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    Datagram degradation

    898586
      Would anyone wish to hazard a guess or better still give a reason as to why DatagramSocket comms are noticeably degraded - (more dropped packets) - when the number of peers simply increases from 2 to 3?
        • 1. Re: Datagram degradation
          EJP
          More collisions on the network.
          Applications slower to read, due to contention, so packets dropped when socket receive buffers are full.
          • 2. Re: Datagram degradation
            898586
            Thanks.
            But . . what . . even when each client has a separate socket . . .? Please elaborate on the type of collisions.
            • 3. Re: Datagram degradation
              EJP
              Collisions on the network. There are no sockets on the network, they are only a figment of the endpoiints' imaginations.
              • 4. Re: Datagram degradation
                898586
                Where are these collisions taking place specifically? Presumably at an interface point, rather than reversing up the wire into the following packet?
                • 5. Re: Datagram degradation
                  796440
                  895583 wrote:
                  Where are these collisions taking place specifically? Presumably at an interface point, rather than reversing up the wire into the following packet?
                  "Collision" meaning multiple hosts are transmitting simultaneously, leading to multiple packets on the wire simultaneously.

                  http://en.wikipedia.org/wiki/CSMA/CD
                  http://en.wikipedia.org/wiki/Carrier_sense_multiple_access
                  • 6. Re: Datagram degradation
                    898586
                    Is this a condition that only applies to UDP packets?
                    • 7. Re: Datagram degradation
                      EJP
                      No. I shoud also have mentioned packets being dropped by routers due to overload.
                      • 8. Re: Datagram degradation
                        898586
                        TCP effectively drops no packets as far as the client is concerned - would that be fair to say? Interesting that you made no differentiation between client and server in terms of dropped packets, although I didn't mention where the problem was.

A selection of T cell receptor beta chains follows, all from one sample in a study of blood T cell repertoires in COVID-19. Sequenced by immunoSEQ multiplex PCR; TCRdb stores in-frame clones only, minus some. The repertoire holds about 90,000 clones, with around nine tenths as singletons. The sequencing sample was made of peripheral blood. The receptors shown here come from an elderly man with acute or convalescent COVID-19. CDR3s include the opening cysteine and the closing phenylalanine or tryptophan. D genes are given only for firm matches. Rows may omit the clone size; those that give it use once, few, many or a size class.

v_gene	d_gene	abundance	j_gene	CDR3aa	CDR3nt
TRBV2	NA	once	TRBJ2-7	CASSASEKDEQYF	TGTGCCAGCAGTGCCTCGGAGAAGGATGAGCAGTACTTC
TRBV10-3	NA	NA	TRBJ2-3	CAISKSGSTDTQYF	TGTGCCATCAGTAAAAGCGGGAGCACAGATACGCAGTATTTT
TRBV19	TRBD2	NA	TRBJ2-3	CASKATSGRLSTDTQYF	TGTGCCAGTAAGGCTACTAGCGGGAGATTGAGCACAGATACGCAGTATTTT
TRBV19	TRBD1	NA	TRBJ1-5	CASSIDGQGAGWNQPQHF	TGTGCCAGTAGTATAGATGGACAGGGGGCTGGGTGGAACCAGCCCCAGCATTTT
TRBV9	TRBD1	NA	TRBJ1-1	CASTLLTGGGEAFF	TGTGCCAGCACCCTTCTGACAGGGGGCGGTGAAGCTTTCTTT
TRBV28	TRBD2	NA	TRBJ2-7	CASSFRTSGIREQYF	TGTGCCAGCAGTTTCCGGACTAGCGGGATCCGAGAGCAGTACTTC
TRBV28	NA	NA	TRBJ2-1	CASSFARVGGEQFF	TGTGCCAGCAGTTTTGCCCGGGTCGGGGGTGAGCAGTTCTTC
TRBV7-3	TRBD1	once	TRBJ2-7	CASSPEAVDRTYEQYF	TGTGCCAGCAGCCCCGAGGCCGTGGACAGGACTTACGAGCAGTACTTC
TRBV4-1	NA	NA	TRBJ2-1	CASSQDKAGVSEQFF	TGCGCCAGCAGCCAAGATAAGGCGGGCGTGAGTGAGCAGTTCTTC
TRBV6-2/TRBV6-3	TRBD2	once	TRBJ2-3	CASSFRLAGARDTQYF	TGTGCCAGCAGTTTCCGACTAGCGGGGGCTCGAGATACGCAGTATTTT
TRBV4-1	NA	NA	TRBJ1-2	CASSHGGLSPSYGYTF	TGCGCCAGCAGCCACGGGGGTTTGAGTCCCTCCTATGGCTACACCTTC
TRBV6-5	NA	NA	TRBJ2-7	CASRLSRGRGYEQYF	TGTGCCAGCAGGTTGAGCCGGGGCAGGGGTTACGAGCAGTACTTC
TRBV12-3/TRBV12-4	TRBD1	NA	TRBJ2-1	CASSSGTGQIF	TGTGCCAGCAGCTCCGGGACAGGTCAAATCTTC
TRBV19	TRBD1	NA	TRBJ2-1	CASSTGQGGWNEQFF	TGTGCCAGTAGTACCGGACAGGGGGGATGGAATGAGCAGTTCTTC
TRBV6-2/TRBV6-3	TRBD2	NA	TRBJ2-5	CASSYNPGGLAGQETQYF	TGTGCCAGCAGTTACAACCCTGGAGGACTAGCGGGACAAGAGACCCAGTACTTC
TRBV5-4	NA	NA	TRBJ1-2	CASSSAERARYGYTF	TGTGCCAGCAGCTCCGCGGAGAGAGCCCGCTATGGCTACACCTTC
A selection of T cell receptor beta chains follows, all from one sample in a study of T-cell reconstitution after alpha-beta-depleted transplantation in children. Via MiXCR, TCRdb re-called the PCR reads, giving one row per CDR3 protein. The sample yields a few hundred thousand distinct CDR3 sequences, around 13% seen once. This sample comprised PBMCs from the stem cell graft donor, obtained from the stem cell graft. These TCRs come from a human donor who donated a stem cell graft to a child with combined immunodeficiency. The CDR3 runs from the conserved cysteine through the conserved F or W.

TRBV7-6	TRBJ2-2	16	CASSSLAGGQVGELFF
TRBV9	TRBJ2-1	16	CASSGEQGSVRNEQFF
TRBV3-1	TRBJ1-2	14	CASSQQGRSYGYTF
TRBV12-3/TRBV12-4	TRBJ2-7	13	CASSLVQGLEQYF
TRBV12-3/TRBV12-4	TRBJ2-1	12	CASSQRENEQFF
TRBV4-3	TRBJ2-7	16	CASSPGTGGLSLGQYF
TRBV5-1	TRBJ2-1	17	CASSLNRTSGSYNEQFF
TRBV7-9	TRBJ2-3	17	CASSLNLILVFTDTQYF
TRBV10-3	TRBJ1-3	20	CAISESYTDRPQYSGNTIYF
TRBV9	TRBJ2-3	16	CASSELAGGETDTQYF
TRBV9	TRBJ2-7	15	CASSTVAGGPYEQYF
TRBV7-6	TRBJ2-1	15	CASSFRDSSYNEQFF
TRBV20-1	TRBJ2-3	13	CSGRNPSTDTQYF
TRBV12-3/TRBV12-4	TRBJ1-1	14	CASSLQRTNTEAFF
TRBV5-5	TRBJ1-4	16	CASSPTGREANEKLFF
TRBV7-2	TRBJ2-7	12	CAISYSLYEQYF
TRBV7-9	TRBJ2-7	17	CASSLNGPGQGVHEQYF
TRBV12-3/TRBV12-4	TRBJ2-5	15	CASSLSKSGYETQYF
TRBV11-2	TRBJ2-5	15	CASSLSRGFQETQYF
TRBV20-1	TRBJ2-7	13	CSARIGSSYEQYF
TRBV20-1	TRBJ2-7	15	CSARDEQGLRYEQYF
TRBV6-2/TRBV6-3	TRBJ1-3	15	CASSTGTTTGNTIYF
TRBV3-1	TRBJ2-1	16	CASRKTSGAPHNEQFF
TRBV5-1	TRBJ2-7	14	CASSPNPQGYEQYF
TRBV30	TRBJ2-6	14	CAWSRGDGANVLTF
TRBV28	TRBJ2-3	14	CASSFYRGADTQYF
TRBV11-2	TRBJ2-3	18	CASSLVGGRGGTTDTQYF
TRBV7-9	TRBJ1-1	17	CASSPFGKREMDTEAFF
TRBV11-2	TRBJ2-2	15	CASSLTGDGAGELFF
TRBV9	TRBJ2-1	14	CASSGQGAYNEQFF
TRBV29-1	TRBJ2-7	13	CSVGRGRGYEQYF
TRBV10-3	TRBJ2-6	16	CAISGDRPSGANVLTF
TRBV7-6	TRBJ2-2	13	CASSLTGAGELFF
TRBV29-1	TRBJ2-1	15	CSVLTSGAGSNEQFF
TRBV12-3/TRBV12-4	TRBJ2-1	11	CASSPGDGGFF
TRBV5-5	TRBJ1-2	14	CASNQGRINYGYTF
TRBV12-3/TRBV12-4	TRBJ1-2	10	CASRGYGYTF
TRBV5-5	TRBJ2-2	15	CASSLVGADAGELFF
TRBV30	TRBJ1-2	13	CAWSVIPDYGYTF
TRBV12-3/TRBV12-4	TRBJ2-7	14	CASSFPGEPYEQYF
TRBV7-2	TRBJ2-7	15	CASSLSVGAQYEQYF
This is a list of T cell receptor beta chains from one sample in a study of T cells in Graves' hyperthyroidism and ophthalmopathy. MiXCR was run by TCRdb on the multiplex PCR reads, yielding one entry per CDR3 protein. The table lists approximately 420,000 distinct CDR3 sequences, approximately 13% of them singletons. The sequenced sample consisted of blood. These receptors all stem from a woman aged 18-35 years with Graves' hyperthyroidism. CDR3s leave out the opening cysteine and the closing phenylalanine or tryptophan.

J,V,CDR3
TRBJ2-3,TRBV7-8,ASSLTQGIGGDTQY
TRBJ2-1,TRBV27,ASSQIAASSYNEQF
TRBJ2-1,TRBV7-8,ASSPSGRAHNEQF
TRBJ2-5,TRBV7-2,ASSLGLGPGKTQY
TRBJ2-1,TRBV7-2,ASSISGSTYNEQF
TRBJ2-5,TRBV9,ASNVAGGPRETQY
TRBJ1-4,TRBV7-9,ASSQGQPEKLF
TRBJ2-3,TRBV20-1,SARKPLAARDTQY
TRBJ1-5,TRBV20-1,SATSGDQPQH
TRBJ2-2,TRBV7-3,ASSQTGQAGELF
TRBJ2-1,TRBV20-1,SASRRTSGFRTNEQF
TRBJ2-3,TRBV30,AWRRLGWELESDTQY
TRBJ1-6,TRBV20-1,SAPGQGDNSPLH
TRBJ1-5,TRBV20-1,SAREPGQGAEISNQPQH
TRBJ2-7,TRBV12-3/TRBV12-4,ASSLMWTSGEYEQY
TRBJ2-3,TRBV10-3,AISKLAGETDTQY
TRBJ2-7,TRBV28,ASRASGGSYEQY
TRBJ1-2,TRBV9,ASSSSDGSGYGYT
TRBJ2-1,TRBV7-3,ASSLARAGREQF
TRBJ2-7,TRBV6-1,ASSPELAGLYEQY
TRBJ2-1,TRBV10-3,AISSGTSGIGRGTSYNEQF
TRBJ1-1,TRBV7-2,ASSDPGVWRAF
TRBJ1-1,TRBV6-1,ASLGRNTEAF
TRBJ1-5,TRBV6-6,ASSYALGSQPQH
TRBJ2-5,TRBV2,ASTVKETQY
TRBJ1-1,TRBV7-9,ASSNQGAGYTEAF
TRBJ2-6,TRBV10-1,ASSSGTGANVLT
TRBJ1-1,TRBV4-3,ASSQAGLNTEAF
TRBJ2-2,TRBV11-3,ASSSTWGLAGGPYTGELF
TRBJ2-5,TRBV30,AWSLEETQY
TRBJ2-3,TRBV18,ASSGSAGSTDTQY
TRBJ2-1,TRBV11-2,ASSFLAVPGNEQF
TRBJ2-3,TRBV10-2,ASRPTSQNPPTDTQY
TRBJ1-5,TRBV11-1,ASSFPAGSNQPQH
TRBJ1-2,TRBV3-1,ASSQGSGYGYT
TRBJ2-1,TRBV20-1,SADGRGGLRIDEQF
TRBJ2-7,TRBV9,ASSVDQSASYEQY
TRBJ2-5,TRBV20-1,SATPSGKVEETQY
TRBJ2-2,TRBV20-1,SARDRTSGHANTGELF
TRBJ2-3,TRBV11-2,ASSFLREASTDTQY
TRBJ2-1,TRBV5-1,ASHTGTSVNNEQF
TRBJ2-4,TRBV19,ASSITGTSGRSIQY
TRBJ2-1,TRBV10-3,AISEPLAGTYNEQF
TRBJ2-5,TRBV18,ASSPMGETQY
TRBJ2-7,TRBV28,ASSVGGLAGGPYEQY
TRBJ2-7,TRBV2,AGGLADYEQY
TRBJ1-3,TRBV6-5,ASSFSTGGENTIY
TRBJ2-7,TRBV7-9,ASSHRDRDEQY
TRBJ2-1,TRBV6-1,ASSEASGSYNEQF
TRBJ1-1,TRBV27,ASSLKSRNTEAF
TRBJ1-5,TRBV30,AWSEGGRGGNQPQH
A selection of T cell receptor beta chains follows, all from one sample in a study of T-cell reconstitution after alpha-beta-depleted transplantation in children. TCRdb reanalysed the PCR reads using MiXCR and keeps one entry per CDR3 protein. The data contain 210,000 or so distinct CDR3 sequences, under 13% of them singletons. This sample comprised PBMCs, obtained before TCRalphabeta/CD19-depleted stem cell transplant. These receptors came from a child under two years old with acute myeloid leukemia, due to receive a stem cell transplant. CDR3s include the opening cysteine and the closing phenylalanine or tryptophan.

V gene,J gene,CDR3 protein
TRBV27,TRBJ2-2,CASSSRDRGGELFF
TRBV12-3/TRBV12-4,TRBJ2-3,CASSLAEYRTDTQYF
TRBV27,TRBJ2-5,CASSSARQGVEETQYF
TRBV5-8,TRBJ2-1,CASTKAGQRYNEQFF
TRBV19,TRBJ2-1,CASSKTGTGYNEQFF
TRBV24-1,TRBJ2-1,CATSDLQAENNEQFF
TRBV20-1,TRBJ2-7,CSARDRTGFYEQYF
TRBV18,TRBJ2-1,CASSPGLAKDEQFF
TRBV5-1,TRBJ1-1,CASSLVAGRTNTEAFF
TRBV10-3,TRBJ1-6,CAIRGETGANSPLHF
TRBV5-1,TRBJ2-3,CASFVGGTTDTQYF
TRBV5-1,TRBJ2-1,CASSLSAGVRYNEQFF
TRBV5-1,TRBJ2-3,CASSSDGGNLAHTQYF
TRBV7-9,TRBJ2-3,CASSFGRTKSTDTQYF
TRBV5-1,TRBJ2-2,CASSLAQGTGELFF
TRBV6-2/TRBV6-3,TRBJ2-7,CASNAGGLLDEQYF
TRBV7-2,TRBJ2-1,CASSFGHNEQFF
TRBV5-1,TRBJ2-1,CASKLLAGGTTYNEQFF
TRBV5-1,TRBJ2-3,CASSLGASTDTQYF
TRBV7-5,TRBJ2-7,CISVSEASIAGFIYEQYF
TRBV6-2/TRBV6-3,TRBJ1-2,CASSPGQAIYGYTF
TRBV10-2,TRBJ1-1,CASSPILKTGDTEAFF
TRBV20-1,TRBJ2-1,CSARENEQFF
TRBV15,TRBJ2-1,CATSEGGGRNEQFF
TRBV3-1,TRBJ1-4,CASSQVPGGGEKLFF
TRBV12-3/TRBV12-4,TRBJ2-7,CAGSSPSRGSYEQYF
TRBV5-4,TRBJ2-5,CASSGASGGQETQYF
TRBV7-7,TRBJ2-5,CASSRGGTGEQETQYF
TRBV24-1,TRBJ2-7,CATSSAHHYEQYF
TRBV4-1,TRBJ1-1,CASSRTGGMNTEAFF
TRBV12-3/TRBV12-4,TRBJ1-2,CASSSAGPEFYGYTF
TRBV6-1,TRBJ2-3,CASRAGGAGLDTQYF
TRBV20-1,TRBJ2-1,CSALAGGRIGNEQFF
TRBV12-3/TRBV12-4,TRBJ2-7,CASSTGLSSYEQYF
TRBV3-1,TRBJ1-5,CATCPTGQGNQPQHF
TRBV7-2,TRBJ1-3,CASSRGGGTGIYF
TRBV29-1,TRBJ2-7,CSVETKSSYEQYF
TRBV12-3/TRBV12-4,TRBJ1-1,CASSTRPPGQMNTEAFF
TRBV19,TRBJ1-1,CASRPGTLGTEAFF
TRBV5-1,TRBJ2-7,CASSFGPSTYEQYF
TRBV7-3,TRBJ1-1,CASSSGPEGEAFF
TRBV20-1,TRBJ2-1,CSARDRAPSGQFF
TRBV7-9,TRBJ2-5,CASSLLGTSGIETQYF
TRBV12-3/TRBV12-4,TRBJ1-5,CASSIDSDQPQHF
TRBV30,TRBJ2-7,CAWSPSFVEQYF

• 9. Re: Datagram degradation
                          EJP
                          TCP effectively drops no packets as far as the client is concerned - would that be fair to say?
                          It would be fairer to say that TCP detects missing bytes from the stream and gets them resent.
                          Interesting that you made no differentiation between client and server in terms of dropped packets
                          There is no differentiation to be made.
                          although I didn't mention where the problem was.
                          You don't know where the problem is.
                          • 10. Re: Datagram degradation
                            898586
                            You don't know where the problem is.
                            That's true; however it would seem to me less likely that there would be packet collisions going into the client over a unidirectional bytestream - (aka DatagramSocket) - than those that might occur serverside, where the circuitry is carrying heterogeneous packets. Would any packet be dropped - droppable even - once it left the last staging router?
                            Could you put me right on this . . ?
                            • 11. Re: Datagram degradation
                              EJP
                              All the packets go over the same network, and that's where the collisions occur. I've already said that. The only reason a client might be more exempt fom packet loss is that it probably only has one socket and can probably read it faster so its recv buffer is less likely to fill. It's not something I would bet the house on though.
                              • 12. Re: Datagram degradation
                                898586
                                If you can, please say what you mean by "same network"? Thanks.
                                • 13. Re: Datagram degradation
                                  EJP
                                  Maybe you could confide in us what makes you think it isn't the same network?

                                  There is a network between the client and the server. The server sends to the client over that network. The client sends to the server over that network. Other things happen on that network. All those things can result in packet loss.
                                  • 14. Re: Datagram degradation
                                    898586
                                    Should I therefore rather think in terms of the network being more of a particle-wave duality medium in nature, where packets are akin to particles, but which nevertheless have wavelike characteristics as analogue signals on the wire, with the consequent result that interference patterns occur, cancelling packets, and giving rise to the packet loss/ dropping? Or is this just my pure imagination?
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